Location: Invasive Plant Research Laboratory2013 Annual Report
1a. Objectives (from AD-416):
1. To determine the laboratory host range of agents selected for assessment, the first being Idiophantis sp. 2. To assess the data and discern the safety of releasing agents in Florida for biological control. 3. To prepare and release permitted insects for distribution and field evaluation in Florida.
1b. Approach (from AD-416):
The methods for determining the laboratory host range of agents will follow the guidelines for experimental methodology and analysis in the Reviewer’s Manual for the Technical Advisory Group [TAG] for Biological Control Agents of Weeds (http://www.aphis.usda.gov/import_export/plants/manuals/ports/downloads/tag.pdf). Specifically no-choice (starvation) tests to determine whether agents will complete development on nontarget species will be conducted. Should development occur, further tests of whether species will sustain agents for multiple generations will be made. If the laboratory host range of an agent is specific, then a petition for its release will be prepared and submitted to USDA APHIS PPQ for review by TAG. Approved agents will be transferred to scientists in Ft. Lauderdale for field release and evaluation.
3. Progress Report:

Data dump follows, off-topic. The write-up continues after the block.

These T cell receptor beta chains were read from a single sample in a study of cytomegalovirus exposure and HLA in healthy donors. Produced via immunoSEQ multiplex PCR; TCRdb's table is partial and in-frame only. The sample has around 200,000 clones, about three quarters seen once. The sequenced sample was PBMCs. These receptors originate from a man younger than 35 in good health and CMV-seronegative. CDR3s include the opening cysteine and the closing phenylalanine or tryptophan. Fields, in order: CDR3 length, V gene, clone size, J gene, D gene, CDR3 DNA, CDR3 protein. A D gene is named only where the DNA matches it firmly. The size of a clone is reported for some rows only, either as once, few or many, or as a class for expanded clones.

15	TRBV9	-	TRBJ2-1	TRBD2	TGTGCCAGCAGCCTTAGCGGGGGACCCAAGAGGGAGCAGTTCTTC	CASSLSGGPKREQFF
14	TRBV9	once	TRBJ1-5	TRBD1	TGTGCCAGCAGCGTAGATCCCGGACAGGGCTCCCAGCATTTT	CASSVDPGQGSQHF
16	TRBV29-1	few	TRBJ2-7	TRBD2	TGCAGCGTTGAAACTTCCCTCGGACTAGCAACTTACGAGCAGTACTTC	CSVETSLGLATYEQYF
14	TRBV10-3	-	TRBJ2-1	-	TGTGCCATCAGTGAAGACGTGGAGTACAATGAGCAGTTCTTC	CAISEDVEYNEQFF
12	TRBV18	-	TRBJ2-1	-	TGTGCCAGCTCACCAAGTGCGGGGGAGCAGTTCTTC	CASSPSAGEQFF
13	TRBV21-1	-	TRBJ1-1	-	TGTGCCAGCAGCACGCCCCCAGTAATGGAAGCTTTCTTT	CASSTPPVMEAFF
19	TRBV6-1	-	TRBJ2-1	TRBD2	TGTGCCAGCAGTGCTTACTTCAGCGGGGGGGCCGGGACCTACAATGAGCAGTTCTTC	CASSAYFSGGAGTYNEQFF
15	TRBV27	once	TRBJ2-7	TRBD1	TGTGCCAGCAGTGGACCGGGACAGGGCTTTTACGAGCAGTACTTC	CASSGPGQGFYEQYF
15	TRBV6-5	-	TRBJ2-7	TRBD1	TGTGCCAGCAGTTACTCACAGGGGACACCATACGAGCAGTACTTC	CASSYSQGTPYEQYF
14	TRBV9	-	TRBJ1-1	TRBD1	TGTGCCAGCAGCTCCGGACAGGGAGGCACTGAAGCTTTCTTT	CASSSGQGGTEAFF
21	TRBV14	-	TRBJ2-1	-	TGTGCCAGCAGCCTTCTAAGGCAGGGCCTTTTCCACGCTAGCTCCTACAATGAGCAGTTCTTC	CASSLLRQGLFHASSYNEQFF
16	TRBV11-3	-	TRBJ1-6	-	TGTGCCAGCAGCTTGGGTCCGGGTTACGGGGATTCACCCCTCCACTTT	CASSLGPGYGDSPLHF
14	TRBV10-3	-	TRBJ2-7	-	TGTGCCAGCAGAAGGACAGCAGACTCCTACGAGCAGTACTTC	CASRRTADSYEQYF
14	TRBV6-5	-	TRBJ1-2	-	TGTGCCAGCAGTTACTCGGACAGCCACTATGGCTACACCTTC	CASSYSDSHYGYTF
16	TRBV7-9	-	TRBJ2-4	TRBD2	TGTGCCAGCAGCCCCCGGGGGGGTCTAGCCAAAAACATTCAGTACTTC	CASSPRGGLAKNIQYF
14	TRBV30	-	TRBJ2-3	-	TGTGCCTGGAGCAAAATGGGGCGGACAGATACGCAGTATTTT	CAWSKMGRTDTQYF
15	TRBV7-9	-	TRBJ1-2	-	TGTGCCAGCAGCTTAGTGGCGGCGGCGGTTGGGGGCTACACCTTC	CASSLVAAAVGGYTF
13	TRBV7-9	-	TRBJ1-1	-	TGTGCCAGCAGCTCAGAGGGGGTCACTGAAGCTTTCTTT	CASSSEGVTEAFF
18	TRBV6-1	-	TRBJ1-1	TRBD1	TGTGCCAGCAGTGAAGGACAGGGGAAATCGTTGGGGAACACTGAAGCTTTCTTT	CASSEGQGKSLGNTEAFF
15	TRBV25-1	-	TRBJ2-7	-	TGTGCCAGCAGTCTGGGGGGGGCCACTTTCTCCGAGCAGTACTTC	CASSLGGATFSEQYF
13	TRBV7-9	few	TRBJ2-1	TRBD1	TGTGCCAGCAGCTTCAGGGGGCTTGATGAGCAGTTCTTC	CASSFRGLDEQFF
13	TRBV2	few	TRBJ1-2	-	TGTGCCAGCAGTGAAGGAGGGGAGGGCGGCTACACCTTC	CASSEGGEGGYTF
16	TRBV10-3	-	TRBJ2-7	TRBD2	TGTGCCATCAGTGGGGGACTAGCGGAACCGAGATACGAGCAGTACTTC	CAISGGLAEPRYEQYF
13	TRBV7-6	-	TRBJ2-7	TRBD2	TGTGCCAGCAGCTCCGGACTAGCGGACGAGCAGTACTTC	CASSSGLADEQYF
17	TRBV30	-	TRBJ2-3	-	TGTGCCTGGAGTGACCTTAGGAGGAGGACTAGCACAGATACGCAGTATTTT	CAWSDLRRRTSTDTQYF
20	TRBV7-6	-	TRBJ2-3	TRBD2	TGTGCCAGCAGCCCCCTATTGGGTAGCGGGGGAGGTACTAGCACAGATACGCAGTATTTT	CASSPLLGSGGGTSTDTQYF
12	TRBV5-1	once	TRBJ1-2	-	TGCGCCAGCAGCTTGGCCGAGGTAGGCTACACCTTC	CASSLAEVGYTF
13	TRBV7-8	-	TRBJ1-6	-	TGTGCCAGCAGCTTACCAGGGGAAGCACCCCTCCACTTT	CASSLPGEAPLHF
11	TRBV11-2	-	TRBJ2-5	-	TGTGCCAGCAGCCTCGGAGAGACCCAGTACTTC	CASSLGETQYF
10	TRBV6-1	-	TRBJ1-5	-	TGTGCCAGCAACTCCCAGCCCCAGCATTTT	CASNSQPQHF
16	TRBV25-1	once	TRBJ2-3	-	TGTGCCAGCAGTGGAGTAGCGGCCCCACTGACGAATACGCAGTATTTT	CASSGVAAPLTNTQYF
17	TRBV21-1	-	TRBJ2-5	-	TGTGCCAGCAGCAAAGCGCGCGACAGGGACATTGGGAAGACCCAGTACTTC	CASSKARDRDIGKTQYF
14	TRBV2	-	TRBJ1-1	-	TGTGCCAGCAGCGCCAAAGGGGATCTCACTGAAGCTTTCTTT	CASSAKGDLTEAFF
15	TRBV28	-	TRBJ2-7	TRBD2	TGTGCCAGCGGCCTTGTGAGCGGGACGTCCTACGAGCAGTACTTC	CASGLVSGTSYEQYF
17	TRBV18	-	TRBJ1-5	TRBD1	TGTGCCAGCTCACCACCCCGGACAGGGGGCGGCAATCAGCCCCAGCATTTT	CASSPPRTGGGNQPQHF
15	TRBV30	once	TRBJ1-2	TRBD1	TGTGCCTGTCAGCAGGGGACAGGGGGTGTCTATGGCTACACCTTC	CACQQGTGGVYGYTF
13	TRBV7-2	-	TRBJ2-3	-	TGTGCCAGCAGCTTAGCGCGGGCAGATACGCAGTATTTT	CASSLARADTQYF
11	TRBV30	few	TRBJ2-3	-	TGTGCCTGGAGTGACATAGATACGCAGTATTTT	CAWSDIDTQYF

This research relates to in-house objectives: 3. Conduct faunistic and floristic inventories to discover natural enemies that may serve as biological control agents for target weeds including, but not limited to Brazilian pepper, lygodium, downy rose myrtle, skunk vine and Chinese tallow. Additional biological control agents will be sought for species for which some control has been achieved, including melaleuca; and 4. Conduct risk analysis to determine environmental safety of new and existing potential biological control agents for weeds such as air potato, melaleuca, Brazilian pepper, lygodium, downy rose myrtle, Chinese tallow, waterlettuce and skunk vine. Quarantine research at the USDA ARS Invasive Plant Research Lab located at the FDACS DPI Florida Biological Control Laboratory, Gainesville received approval from APHIS PPQ to resume full operation in early December 2012. Meanwhile, surveys for host specific natural enemies of R. tomentosa in China (mainland and Hong Kong) resulted in the discovery and importation (to the Fort Lauderdale facility) of four lepidopteran species: Carea varipes, Neostauropus alternus, Metanastria gemella and Arna bipunctapex. Multiple generations of all species were reared on R. tomentosa in a quarantine laboratory, demonstrating that the plant is a developmental host. However, none of the species demonstrated sufficient host specificity to be considered for biological control of R. tomentosa in the USA. In March and April of 2013, a total of 168 Rhodomrytus woody stems potentially harboring lepidopteran or cerambycid stem boring larvae, and 8 species of lepidopteran leaf feeding larvae were contained in the shipments. Rearing of the leaf feeding larvae is nearly completed but rearing of the stem boring larvae will be ongoing for some time due to their long life cycles. Ongoing research focuses on rearing and initiating host range testing of these species.